Two of Woo’s post-doctoral fellows at Mount Sinai School of Medicine were dismissed for “research misconduct,” said Ian Michaels, a spokesman for the institution. According to Michaels:
When Dr. Savio L C Woo came to suspect that two post-doctoral fellows in his laboratory may have engaged in research misconduct he notified the Mount Sinai Research Integrity Office. Mount Sinai immediately initiated institutional reviews that resulted in both post-doctoral fellows being dismissed for research misconduct. At no time were there allegations that Dr. Woo had engaged in research misconduct. As part of its review, the investigation committee looked into this possibility and confirmed that no research misconduct could be attributed to Dr. Woo, who voluntarily retracted the papers regarding the research in question. Mount Sinai reported the results of its investigations to the appropriate government agencies and continues to cooperate with them as part of its commitment to adhere to the highest standards for research integrity.
We have plenty of other questions for Mount Sinai about the details of the investigation—including when the post-docs were let go, which Michaels declined to answer—and will update when we learn more.
Research from the lab of Savio Woo, a leading U.S. gene therapy scientist, has come into question with the retraction by major journals of at least four of his articles.
The papers, which appeared in the Proceedings of the National Academy of Sciences, the Journal of the National Cancer Institute and Human Gene Therapy, involve findings published between 2005 and 2009, address various aspect of gene therapy. Two of the articles boasted of potential breakthroughs, and even a possible cure, for diseases with extremely high rates of mortality.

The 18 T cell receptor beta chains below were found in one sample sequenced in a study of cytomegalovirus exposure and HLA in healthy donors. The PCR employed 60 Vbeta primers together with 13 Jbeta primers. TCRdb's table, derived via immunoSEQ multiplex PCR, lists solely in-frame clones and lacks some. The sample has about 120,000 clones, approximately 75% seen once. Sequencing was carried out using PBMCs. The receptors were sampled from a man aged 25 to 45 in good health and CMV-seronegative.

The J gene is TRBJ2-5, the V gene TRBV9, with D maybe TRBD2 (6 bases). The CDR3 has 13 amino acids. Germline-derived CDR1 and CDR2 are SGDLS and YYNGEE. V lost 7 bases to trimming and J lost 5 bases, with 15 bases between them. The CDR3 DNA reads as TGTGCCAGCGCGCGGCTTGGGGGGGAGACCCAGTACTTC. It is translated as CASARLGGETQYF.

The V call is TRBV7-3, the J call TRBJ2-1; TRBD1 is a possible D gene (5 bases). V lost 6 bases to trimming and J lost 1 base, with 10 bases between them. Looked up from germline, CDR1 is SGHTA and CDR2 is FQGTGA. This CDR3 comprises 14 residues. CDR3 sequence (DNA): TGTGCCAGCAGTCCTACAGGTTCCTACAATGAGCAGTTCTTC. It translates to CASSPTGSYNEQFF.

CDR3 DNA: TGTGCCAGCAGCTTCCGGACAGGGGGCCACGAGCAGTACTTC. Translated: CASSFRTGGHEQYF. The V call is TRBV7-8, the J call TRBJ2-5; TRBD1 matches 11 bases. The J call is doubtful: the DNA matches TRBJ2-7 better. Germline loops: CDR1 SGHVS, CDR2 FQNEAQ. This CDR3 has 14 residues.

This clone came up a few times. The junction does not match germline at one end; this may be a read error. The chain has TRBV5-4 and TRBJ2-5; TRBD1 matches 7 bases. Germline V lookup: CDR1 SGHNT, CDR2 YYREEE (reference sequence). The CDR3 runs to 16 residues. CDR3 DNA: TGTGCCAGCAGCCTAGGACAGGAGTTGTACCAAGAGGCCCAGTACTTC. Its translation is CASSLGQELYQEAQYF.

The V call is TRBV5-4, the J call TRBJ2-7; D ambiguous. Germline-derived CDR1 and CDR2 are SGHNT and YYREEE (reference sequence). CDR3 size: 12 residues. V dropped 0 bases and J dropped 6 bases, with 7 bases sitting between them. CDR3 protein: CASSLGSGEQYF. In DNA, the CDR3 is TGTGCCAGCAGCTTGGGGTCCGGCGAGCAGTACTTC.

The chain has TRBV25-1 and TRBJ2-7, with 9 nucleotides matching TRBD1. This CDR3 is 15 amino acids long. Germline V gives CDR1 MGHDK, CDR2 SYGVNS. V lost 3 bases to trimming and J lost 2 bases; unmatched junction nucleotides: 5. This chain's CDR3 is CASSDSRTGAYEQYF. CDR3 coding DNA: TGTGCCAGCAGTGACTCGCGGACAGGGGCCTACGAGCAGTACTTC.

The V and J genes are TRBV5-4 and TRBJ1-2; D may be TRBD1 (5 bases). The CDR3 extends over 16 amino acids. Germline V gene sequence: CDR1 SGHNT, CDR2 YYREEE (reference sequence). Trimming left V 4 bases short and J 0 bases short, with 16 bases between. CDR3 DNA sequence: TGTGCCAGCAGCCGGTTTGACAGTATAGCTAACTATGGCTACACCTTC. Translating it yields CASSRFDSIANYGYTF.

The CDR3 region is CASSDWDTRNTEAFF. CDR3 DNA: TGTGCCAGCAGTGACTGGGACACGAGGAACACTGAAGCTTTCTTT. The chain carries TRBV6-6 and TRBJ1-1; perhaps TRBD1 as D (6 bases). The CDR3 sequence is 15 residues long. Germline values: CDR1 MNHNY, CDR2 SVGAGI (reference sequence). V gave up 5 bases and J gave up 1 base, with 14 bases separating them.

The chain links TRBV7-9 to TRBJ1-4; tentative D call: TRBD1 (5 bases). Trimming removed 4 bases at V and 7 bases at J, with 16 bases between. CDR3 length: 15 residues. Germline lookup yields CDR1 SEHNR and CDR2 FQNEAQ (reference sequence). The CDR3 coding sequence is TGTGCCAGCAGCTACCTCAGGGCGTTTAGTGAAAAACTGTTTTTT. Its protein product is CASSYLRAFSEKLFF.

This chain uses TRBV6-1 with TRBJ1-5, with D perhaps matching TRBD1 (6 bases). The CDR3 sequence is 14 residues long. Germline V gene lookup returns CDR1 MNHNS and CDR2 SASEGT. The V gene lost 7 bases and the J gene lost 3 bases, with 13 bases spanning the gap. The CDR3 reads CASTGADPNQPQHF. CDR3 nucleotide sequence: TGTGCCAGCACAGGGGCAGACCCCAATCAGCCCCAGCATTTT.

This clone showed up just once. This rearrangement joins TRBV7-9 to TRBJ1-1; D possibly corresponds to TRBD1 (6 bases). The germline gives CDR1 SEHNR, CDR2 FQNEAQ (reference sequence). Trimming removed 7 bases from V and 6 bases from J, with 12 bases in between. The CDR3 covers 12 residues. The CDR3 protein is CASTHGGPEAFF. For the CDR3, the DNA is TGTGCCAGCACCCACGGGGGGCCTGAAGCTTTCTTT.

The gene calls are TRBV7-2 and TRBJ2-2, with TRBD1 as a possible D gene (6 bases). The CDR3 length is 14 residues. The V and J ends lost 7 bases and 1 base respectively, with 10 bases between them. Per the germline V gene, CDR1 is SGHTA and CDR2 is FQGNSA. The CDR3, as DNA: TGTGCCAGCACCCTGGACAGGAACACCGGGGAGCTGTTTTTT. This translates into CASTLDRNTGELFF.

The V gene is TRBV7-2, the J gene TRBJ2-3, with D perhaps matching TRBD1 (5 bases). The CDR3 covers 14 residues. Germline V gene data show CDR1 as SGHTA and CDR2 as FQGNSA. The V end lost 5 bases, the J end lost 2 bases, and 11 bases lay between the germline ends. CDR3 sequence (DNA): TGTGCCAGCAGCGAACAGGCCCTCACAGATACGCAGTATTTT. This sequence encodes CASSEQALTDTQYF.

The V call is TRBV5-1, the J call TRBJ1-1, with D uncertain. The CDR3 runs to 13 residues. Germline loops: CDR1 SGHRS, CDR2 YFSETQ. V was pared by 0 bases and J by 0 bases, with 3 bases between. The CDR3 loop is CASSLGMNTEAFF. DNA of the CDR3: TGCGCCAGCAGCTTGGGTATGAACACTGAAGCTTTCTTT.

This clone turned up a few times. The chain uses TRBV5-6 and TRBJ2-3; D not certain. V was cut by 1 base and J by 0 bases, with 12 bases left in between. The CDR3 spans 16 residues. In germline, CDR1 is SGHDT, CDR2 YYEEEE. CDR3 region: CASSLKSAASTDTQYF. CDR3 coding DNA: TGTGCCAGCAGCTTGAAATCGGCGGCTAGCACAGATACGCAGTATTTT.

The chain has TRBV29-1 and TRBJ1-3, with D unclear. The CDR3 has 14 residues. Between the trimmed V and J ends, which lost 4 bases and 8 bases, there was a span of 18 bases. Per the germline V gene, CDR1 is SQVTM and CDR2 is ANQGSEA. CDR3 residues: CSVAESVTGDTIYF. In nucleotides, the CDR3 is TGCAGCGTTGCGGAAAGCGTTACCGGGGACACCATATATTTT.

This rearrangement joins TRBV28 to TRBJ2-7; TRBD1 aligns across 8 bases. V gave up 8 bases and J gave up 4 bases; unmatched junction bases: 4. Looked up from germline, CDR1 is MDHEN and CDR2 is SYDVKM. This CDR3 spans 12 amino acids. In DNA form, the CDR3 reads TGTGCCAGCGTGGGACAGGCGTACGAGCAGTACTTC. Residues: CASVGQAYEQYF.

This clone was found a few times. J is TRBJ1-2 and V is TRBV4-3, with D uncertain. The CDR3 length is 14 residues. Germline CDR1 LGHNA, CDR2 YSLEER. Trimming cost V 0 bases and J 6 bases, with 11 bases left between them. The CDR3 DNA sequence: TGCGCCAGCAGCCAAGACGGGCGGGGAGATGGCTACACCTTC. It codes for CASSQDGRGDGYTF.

The study in JNCI, for example, reported the finding of a genetically modified bacterium that showed promise for the treatment of pancreatic cancer, a particularly lethal malignancy, and other tumor types. Another, published in 2005 in PNAS, claimed to have discovered a possible cure for phenylketonuria, or PKU, in mice—a finding that was cited more than 30 times and trumpeted in the media.
In the world of scientific misconduct, it’s often worth keeping track of what happens to scientists whose papers were retracted because of falsified or otherwise fraudulent results.
Take the case of Hung-Shu Chang. Last week, the the federal Office of Research Integrity announced that it had closed its investigation into the scientist’s misdeeds. Chang was a visiting postdoctoral researcher from Taiwan who in 2005 had come to the renowned Skinner Laboratory at Washington State University to study the effects of endocrine disruptors — a class of compounds that includes BPA and which have been shown to disrupt the action of hormones — on sex cells.
Chang was accused of falsifying data in a 2006 paper in Endocrinology — later retracted — reporting the damaging effects of vinclozolin, a fungicide used to protect vineyards, on the genetic integrity of sperm cells.
Citing “authorship” issues, a parasitology journal has retracted a paper by a Kenyan scientist which showed that Limburger cheese and milk cream may be effective mosquito bait.
The paper, by Eunice Owino, of the University of Nairobi, was published online in Parasites & Vectors this June but retracted in late August after the editors quickly learned that Owino had neglected to list several other authors on her manuscript.
Yesterday we reported on a retraction in a European liver journal involving post-acceptance shenanigans by a group of German researchers including a father and son, Axel and Olav Gressner. Well, it turns out there’s a bit more there there.